Minnesota And Alaska May Be In A Catch-22 When It Comes To Establishing Health Exchanges

This morning, HHS released its “Initial Guidance to States on Exchanges,” in which it defines and summarizes the statutory requirements for establishing the new health insurance market places in 2014:

Beginning with an open enrollment period in 2013, Exchanges will help individuals and small employers shop for, select, and enroll in high-quality, affordable private health plans that fit their needs at competitive prices. Exchanges will assist eligible individuals to receive premium tax credits or coverage through other Federal or State health care programs. By providing one-stop shopping, Exchanges will make purchasing health insurance easier and more understandable.

States have a lot of discretion in how the construct their exchanges and the federal government has already issued its first batch of planning grants to help states build their unique market places. More funds will be available next year, once state legislatures across the country pass legislation establishing the exchanges. But the two states that did not apply for the funds in protest of health reform — Minnesota and Alaska — may have a hard time receiving new dollars, the guidance suggests:

Forty-eight States and the District of Columbia were awarded their first Exchange grants under Section 1311 in September 2010. Those grants were for planning purposes and the next round of grants will be for the purpose of establishing an Exchange. The opportunity to apply for grants will be announced in February 2011 and will become available on a rolling basis throughout the next three years. States will have to meet certain milestones in order to be awarded grants in 2011, and the size of State awards may be related to the number of milestones met. States that are not able to meet required milestones by spring 2011 may apply for grants later in the year. Necessary Exchange costs will be fully funded by HHS until 2015. After January 1, 2015, Exchanges must be self funded.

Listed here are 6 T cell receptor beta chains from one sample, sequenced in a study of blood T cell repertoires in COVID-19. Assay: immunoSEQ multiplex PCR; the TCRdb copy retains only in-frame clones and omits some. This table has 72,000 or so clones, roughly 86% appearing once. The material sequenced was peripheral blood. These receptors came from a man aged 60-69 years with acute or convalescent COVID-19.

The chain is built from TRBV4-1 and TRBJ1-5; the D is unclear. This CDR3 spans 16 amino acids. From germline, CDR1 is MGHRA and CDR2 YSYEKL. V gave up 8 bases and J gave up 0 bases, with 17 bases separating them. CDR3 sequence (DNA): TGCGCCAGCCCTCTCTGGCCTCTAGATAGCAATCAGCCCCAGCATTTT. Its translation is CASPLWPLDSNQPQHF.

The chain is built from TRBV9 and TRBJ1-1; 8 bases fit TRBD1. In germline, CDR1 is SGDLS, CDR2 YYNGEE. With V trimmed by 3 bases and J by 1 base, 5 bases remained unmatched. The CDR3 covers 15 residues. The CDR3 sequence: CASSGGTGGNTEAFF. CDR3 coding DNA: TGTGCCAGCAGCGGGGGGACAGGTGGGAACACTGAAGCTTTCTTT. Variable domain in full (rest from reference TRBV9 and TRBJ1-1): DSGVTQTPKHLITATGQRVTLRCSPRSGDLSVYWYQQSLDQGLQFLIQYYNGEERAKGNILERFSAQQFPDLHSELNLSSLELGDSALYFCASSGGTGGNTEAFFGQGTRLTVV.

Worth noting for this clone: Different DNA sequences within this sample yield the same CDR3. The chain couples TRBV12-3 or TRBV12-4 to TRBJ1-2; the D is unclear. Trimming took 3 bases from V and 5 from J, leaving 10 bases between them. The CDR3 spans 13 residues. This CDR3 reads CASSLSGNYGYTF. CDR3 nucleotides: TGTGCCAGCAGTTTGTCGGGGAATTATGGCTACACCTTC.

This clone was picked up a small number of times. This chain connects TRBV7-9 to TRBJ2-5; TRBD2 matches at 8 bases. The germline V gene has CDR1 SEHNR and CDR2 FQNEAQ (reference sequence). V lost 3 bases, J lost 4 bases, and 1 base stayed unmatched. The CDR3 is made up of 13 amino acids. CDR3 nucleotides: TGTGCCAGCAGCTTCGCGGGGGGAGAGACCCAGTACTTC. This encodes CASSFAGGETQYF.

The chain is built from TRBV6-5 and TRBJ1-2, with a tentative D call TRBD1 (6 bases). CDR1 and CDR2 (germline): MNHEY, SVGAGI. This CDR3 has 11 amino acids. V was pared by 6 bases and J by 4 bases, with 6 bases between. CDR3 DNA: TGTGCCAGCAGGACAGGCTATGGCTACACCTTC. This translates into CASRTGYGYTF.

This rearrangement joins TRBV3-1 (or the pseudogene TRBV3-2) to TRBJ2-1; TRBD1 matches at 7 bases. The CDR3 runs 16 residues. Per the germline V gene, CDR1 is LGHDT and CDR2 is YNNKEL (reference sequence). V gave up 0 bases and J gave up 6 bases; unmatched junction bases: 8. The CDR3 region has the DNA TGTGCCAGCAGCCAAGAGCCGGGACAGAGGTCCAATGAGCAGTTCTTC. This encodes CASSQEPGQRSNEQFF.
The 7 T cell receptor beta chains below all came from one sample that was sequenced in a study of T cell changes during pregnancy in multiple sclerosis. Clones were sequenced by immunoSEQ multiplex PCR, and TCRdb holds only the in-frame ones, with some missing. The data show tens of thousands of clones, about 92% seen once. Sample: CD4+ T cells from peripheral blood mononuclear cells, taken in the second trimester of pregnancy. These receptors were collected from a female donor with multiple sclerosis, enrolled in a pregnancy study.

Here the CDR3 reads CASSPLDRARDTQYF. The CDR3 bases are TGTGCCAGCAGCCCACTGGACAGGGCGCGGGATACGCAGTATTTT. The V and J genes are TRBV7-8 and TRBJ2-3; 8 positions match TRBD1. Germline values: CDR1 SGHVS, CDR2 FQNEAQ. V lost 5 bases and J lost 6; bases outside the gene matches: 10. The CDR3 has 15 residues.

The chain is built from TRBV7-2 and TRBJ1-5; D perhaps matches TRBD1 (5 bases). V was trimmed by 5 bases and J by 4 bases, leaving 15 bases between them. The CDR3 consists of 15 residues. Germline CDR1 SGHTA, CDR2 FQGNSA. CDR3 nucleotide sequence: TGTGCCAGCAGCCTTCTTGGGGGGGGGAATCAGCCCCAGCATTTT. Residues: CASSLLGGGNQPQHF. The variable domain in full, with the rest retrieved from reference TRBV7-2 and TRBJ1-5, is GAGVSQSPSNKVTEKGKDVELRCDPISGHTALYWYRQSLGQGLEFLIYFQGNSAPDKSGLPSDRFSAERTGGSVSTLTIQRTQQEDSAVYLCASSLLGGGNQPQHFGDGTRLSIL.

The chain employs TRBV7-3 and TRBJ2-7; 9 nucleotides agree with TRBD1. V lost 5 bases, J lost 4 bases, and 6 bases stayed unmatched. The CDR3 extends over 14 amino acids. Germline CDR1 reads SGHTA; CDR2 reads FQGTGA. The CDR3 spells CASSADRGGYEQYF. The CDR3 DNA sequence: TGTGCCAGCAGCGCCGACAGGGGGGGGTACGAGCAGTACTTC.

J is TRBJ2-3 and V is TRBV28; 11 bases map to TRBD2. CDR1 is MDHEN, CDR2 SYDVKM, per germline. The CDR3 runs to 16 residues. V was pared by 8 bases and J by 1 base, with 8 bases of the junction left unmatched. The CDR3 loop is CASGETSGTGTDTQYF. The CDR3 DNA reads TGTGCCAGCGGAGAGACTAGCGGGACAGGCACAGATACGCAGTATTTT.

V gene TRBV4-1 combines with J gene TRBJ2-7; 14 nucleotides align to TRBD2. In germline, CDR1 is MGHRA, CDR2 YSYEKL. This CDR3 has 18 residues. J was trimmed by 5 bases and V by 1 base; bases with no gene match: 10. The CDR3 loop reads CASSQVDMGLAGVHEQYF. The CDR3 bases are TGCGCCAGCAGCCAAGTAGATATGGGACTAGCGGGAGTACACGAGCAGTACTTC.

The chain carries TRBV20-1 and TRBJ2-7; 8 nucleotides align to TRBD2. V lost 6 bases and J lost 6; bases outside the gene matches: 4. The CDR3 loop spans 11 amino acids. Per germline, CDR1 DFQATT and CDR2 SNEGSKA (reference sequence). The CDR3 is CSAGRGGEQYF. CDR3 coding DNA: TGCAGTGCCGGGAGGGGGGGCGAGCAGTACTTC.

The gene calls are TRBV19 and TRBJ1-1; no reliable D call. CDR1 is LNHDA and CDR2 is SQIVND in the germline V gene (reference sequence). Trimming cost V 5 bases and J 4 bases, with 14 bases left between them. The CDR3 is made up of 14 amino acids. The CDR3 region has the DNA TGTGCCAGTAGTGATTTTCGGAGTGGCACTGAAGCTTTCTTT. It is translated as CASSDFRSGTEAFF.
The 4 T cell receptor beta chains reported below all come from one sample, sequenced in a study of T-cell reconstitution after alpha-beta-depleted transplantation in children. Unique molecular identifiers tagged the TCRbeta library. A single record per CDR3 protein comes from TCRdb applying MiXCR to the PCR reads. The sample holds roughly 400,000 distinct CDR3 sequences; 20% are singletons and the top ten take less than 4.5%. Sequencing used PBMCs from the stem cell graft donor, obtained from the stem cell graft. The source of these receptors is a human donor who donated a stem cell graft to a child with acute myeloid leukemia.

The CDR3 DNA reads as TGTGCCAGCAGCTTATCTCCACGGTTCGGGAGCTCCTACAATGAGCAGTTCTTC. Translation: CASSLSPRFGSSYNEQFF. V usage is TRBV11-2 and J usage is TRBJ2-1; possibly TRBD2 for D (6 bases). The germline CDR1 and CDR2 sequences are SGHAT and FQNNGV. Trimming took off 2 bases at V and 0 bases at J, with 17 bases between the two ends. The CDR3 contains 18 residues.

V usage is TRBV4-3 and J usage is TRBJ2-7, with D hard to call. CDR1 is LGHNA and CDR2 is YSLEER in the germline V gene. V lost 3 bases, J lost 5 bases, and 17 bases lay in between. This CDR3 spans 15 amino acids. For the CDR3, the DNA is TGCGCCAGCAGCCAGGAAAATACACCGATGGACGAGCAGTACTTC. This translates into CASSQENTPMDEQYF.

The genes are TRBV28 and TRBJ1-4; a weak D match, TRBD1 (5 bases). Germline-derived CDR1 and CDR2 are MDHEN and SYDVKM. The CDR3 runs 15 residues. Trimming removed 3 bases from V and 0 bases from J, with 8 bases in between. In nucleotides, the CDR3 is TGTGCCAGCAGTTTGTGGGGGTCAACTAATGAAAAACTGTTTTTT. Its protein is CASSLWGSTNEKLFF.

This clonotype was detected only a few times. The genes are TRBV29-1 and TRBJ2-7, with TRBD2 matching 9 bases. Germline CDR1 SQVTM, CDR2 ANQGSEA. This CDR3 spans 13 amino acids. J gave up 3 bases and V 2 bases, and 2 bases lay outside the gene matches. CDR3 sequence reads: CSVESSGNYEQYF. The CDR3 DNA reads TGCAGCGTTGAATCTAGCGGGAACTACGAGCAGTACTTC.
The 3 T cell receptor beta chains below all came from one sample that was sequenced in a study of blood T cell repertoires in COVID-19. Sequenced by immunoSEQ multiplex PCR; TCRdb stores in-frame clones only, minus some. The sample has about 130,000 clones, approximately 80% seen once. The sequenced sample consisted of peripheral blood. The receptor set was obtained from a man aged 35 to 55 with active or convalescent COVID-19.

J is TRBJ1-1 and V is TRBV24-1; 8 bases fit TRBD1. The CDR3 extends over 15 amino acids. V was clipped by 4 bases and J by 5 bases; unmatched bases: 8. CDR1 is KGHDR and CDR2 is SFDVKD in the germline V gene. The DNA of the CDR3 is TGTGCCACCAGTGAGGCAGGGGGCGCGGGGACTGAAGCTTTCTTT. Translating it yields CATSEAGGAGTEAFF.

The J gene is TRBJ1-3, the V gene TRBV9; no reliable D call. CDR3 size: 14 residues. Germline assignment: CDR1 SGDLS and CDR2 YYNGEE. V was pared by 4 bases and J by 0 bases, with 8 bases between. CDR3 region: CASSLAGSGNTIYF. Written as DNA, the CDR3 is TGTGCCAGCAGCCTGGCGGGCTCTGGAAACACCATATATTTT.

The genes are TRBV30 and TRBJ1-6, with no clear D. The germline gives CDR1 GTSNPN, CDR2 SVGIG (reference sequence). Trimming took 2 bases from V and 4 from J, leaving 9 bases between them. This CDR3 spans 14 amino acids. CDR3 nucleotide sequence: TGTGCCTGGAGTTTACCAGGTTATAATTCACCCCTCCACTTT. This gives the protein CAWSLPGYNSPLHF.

The problem is, Minnesota and Alaska would have to meet certain benchmarks without federal assistance in order to receive new funding. Should they fail to do this and find themselves unable to construct their own exchanges, “now or at a later point in the process,” “HHS will work with the State to establish an Exchange,” the guidance reads.

The federal government may not be exactly taking over, but ironically by resisting planning grants these Govs. Tim Pawlenty (R-MN) and Sean Parnell (R-AK) may be ceding at least some control to the federal government, bringing about the very kind of “government takeover” that they have been protesting by resisting these funds in the first place.